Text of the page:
In the last couple of years McEvoy has started to open up about her depression and, by extension, her Buddhism, which is a source of peace in her life. She is, she says, one of the “drinking, farting, swearing” Buddhists. She also eats meat and raises lambs for slaughter in “five-star hotel” conditions on the farm. Although, if she had enough money, “I would just give the lambs blow dries all day. I love them.”
GROWING UP AS an only child on her parent’s farm in Delvin, hers was an idyllic childhood. She was a “spirited” youngster, running free around the farm, exasperating her mother with her ability to get into trouble.
As she got older, a feeling of not fitting in, of not being good enough either for her parents or for the world in general began to take hold. Her parents’ expectation that she would take over the farm, settle down and become a farmer’s wife clashed with her desperation to escape to Dublin and immerse herself in the acting world where, unlike in real life, “everything was scripted and there was always a measure of control”.
“My parents never, ever said to me ‘you are not good’, that was a conclusion I came to myself,” she says.
“My father was in his 50s when he had me, my mother was in her 40s, so for that time and age, I think they did very well. They let me go off to Dublin when other parents wouldn’t have, for example. I was a very sensitive child, I always had extreme reactions to things. I would take all the normal pass-remarkable stuff to heart, and being an only child I had nobody to tell me not to mind it.
“I was always reflecting myself back to myself. I always felt defective and from that point of view, depression is inevitable. It’s only relatively recently, as an aul’ wan, that I am beginning to realise I am not a complete oddity. That the things I felt and feel, other people feel too.”
McEvoy’s official diagnosis by a psychiatrist in the Blackrock Clinic came as something of a relief, after years of not knowing why she had panic attacks or was crippled with anxiety during what for other people were normal social encounters.
She writes about taking anti-depressants for the first time and a night out in Paris – where she has a home – where she discovered it was possible to feel “normal”. She advocates medication as a last resort, a coping strategy which she knows is controversial for some.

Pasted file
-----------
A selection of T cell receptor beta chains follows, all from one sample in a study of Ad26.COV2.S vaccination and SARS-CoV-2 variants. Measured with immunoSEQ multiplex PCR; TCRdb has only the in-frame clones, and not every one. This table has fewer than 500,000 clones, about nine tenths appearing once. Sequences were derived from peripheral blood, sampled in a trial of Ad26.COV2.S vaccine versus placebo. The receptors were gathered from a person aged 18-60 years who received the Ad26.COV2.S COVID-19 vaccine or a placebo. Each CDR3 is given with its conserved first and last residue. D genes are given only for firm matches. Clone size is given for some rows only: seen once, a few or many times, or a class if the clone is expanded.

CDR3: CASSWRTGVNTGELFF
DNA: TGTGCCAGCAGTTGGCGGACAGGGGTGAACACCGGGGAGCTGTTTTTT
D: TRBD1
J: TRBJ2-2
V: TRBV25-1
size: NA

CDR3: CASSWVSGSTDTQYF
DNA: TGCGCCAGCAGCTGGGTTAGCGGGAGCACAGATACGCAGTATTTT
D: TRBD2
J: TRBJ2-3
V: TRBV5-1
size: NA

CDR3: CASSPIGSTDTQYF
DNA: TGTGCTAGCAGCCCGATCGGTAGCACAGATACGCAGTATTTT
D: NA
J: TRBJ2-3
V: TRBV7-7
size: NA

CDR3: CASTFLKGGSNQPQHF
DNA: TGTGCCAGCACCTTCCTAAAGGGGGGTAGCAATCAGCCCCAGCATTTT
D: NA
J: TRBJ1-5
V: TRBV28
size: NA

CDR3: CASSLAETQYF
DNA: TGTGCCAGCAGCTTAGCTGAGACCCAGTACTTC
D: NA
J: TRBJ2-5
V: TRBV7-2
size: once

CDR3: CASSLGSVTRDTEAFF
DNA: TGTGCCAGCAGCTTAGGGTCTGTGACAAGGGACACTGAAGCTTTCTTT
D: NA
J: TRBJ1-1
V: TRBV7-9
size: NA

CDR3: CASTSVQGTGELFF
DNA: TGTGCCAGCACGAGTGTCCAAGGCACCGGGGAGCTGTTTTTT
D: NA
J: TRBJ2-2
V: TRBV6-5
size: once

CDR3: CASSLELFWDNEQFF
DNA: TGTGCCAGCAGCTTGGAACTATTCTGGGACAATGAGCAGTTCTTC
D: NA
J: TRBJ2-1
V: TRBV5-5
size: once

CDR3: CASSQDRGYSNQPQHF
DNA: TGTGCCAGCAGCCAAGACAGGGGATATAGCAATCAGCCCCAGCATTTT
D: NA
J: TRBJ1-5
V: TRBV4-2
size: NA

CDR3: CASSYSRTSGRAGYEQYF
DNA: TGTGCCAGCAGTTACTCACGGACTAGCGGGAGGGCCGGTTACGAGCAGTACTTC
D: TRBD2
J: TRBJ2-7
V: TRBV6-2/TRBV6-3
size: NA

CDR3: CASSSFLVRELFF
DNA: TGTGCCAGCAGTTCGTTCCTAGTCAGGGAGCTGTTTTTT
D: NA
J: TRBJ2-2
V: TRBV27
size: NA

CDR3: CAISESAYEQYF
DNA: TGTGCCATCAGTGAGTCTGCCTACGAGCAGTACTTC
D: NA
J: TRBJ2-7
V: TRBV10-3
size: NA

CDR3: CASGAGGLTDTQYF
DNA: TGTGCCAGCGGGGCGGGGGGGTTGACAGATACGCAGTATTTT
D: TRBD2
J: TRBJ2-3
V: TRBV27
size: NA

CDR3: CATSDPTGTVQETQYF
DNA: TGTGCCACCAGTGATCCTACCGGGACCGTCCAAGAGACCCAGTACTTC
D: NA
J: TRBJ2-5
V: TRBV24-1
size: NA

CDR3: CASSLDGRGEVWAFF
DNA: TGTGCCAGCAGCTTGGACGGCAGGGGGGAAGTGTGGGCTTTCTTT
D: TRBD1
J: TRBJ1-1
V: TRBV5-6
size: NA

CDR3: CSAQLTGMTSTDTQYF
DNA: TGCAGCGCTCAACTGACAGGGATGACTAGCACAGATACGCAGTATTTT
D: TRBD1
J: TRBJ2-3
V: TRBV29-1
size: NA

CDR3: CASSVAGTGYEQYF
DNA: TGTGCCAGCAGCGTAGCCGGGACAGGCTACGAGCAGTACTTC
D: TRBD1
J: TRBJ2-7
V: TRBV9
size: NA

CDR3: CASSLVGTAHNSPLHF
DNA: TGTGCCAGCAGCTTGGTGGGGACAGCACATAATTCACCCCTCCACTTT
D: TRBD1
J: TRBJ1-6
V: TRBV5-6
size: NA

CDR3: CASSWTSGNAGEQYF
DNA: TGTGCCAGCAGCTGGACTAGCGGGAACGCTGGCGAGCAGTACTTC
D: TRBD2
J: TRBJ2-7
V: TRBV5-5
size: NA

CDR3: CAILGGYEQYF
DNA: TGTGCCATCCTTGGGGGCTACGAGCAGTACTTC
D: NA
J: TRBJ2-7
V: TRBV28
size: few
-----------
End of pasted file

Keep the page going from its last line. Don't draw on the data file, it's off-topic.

“I’ve been told I am lazy for taking tablets. I’ve been told to go cold turkey. All I know is that I feel better on medication. I can’t explain why it makes me feel better, it just does. The other thing is that people with depression are hard work, we really are, and I don’t think I have a right to expect people to constantly cope with me.”
McEvoy was approached about writing a book after she appeared in an RTÉ Would You Believedocumentary. The book’s title comes from a Leonard Cohen song Anthem: “Forget your perfect offering/There is a crack in everything/That’s how the light gets in.” It was something she had been thinking about for a while.
“I’d read a lot about depression but never anything that said ‘it’s okay to be depressed and it’s okay to stay depressed but here’s how to learn to live with the disorder’. I just felt there had got to be some way of making people like me feel alright. Forget perfect, with or without depression, we all just muddle through.”
Since talking about the condition and in the course of writing the book, she has met many more people like her.
“I haven’t yet spoken to one person who isn’t suffering themselves or who doesn’t know one person who is, so it’s just this awfully prevalent thing. I am not advocating a big moanfest about depression but I really believe the more people feel safe to speak about it, they can relax a bit more and hopefully feel more accepted”.
Mary McEvoy will be signing copies of How The Light Gets In – My Journey With Depressionin Eason’s tomorrow at 12.30pm